Television Appearances; Specials:

Mad TV Goes to the Movies, Fox, 1996.

The Best of Mad TV, Fox, 1996.

Judge, The Sexiest Bachelor in America, fox, 2000.

The 4th Annual Soul Train Christmas Starfest, syndicated, 2001.

The 2001 Teen Choice Awards, Fox, 2001.

Voice of Great Grandma, Rapsittie Street Kids: Believe in Santa, 2002.

Herself, 101 Most Shocking Moments in Entertainment, E! Entertainment Television, 2003.

Herself, 101 Juiciest Hollywood Hookups, E! Entertainment Television, 2003.

Herself, 101 Biggest Celebrity Oops, E! Entertainment Television, 2003.

Herself, 101 Most Starlicious Makeovers, E! Entertainment Television, 2004.

Herself, Super Secret Movie Rules: Disaster Movies, 2004.

Herself, 101 Reasons the '90s Rules, E! Entertainment Television, 2004.

Herself, Best Kept Hollywood Secrets, E! Entertainment Television, 2004.

Host (red carpet arrivals), The 2004 IFP/Independent Spirit Awards, Bravo, 2004.

Television Appearances; Pilots:

Herself, The Apollo Comedy Hour, syndicated, 1992.

Television Appearances; Episodic:

Shanna, "High on the Hog," New York Undercover, Fox, 1995.

Herself, Whose Line Is It Anyway?, Channel 4, 1998.

Voice of Captain Lisa Cusak, "The Sound of Her Voice," Star Trek: Deep Space Nine, syndicated, 1998.

Herself, "Band or Artist Who Made the Most Influential Fashion Statement," The List, VH1, 1999.

Voice of Mrs. Kraner, "Love Thy Trophy," Family Guy (animated), Fox, 2000.

Voice, "There's Something about Paulie," Family Guy (animated), Fox, 2000.

Voice, "Heroine Addict," Oblongs …, The WB, 2001.

Voice, "Disfigured Debbie," Oblongs …, The WB, 2001.

Voices of Janet, Mrs. Kanner, and nurse, "And the Wiener Is …," Family Guy, Fox, 2001.

Herself, "Full Moon Rising," Rendez–Vous, Fox, 2001.

Herself, "No Wheels? No Way!," Rendez–Vous, Fox, 2001.

Herself, "Cop's Kid Guilty of Frisky Business," Rendez–Vous, Fox, 2001.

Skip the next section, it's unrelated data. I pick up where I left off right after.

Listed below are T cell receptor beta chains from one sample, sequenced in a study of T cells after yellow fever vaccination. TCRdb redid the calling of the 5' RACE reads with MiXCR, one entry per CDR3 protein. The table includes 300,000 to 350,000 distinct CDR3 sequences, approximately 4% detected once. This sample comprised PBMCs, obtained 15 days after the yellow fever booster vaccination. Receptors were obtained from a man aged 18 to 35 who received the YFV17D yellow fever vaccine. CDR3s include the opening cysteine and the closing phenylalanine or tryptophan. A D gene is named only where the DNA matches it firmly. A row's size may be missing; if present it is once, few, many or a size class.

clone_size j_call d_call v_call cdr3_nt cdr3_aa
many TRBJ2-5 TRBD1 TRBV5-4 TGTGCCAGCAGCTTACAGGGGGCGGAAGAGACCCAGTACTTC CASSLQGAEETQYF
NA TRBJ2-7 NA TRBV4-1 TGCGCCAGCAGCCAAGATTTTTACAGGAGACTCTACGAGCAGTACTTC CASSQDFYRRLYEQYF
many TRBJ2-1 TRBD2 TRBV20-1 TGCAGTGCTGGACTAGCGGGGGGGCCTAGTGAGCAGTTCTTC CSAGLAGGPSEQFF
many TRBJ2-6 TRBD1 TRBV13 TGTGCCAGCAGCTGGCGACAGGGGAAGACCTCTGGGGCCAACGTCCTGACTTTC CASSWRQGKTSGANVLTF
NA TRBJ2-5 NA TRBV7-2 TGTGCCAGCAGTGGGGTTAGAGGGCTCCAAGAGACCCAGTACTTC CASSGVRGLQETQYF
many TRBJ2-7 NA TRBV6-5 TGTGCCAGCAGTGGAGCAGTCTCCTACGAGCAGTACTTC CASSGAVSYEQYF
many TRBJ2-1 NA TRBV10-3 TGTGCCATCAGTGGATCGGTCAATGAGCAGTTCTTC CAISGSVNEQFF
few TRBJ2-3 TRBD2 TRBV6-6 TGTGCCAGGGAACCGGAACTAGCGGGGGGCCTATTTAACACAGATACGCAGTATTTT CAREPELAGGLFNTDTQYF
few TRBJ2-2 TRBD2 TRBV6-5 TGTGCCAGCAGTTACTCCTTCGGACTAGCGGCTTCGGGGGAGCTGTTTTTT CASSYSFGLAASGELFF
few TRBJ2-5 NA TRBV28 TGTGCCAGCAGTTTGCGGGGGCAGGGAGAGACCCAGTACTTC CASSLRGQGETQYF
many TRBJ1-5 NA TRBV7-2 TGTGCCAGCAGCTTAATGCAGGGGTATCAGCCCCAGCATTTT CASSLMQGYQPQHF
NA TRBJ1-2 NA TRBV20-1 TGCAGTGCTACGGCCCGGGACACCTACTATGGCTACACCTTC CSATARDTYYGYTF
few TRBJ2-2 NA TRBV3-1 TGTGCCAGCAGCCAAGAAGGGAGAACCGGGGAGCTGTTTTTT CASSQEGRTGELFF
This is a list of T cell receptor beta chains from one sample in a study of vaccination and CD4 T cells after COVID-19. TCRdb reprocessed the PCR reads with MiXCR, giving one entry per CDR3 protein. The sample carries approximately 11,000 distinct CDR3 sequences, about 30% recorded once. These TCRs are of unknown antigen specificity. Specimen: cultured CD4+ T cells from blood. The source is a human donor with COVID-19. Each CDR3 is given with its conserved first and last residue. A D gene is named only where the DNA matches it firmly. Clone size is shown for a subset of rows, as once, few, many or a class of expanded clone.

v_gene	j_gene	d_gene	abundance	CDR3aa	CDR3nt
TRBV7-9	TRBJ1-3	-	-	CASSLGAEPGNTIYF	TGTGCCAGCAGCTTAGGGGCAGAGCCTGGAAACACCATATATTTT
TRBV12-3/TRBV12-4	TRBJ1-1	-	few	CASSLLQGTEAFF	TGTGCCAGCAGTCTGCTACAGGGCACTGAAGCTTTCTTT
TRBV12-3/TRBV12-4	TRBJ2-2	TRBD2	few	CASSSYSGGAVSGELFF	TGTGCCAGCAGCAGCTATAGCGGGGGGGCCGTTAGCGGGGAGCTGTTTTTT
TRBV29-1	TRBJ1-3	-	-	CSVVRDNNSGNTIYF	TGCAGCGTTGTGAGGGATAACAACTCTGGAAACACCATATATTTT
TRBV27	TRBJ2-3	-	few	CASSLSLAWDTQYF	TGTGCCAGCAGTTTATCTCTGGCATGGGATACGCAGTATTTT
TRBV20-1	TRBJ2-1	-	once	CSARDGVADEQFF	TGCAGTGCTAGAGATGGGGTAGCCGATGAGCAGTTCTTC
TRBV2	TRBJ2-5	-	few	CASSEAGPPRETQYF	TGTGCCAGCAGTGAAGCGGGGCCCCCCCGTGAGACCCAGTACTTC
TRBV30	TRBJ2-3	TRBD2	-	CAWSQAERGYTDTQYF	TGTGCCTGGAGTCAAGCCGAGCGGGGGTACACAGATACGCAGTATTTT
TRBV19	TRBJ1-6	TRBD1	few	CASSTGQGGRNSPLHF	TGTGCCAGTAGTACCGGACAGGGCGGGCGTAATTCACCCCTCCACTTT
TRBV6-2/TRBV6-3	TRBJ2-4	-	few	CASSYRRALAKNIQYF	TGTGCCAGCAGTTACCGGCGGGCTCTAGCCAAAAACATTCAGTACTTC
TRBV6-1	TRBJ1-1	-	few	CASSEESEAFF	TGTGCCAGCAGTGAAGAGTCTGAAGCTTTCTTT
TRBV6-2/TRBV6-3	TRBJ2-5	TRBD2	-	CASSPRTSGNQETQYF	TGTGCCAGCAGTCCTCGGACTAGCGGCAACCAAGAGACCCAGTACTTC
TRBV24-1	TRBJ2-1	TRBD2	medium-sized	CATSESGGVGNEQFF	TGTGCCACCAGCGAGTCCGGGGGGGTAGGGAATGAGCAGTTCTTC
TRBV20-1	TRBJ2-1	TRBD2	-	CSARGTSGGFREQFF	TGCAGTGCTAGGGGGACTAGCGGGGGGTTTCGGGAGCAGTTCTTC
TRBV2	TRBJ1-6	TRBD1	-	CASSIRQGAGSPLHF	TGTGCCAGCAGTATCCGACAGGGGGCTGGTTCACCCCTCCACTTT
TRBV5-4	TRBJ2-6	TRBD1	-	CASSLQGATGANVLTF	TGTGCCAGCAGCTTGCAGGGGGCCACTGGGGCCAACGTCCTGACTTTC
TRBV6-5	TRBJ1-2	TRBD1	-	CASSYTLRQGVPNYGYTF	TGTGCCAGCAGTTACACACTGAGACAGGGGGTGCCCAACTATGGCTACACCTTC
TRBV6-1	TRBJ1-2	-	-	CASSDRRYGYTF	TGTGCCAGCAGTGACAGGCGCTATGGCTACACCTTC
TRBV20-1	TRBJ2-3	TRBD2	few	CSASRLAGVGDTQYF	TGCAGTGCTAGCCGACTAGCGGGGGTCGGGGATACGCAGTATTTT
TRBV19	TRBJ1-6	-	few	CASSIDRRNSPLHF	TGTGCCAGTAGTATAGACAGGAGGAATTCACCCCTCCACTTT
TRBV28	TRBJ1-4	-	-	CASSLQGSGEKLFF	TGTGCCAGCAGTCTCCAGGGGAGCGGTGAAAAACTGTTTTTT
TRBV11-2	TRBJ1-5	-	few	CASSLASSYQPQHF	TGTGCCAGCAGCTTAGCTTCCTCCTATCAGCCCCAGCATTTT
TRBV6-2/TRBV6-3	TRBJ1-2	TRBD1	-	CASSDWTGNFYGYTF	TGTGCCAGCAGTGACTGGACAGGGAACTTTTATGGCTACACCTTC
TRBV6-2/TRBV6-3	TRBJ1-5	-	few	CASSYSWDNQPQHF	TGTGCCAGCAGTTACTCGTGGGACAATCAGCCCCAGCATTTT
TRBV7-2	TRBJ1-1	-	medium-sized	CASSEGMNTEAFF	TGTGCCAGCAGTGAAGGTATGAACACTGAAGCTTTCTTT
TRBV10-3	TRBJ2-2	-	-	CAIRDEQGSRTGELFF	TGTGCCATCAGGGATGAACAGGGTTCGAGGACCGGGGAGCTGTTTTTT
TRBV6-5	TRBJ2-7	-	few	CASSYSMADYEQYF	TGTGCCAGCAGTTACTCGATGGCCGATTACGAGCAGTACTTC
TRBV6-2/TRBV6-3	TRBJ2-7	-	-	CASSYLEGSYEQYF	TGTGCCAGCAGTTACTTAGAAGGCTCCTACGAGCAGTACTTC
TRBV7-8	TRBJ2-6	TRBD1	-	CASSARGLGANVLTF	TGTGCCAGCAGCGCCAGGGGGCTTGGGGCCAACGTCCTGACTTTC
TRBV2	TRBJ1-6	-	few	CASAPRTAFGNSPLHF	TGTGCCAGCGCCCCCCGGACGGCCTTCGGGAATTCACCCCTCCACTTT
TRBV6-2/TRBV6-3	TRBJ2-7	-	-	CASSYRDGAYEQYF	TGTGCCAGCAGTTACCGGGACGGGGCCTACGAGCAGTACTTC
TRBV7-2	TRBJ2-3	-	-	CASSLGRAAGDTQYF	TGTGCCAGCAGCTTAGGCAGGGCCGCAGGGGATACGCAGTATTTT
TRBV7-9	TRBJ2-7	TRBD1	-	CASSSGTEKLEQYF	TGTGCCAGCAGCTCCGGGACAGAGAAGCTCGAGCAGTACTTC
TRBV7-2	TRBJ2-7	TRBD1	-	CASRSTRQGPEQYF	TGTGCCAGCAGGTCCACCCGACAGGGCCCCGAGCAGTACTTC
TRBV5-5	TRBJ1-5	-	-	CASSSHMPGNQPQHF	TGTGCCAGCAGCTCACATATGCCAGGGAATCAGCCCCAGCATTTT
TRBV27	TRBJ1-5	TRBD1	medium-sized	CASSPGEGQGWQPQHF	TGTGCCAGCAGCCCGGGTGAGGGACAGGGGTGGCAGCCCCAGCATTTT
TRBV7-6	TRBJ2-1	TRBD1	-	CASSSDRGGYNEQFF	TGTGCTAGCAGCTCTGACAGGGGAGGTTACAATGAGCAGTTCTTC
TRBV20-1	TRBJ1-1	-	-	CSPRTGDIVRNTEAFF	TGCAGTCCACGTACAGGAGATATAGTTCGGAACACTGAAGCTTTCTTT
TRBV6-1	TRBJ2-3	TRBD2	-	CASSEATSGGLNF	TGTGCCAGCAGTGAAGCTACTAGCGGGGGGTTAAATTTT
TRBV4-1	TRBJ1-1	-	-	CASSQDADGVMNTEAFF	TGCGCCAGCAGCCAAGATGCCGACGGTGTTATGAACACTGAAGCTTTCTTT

Krya, "Road Rage," Gary and Mike, UPN, 2001.

Radio voice, "Cult Status," Gary and Mike, UPN, 2001.

Voice, "The Furry Duffel," Gary and Mike, UPN, 2001.

Herself, American Idol: The Search for a Superstar, Fox, 2002.

Voice of reporter, "Plane Crazy: Gate Expectations," Clone High (animated), MTV, 2002.

Voice of Oprah Winfrey, "Hmmm … Tastes Like," The Proud Family (animated), The Disney Channel, 2003.

Voices of Tabasco and Basil, "Adventures in Bebe Sitting," The Proud Family (animated), The Disney Channel, 2003.

Voice of girl in commercial, "Snowflake Day: A Very Special Holiday Episode," Clone High (animated), MTV, 2003.

Voices of Harriet Tubman and Eva Peron, "Makeover, Makeover, Makeover: The Makeover Episode," Clone High (animated), MTV, 2003.

Herself, WWE Confidential, 2003.

Herself, "Debra Wilson," Star Dates, E! Entertainment Television, 2003.

Zorah, "Kimmie Has Two Moms," The Parkers, UPN, 2003.

Divine, "Getting Off," CSI: Crime Scene Investigation (also known as CSI), CBS, 2004.

Brenda, "Friends in Low Place," I'm with Her, ABC, 2004.

Maisha, "Spa Day Afternoon," That's So Raven, The Disney Channel, 2004.

Also appeared as voice of Oprah Winfrey, "Behind Family Lines," The Proud Family (animated), The Disney Channel; voice, "Corn Dog Ugly," Gary & Mike, UPN.

Stage Appearances:

Denise, Passin', American Theatre of Actors, New York City, 1991.



Contemporary Black Biography, Volume 38, Gale Group, 2003.

Cite this article
Pick a style below, and copy the text for your bibliography.

  • MLA
  • Chicago
  • APA

"Wilson, Debra 1970–." Contemporary Theatre, Film and Television. . 19 Jan. 2018 <>.

"Wilson, Debra 1970–." Contemporary Theatre, Film and Television. . (January 19, 2018).

"Wilson, Debra 1970–." Contemporary Theatre, Film and Television. . Retrieved January 19, 2018 from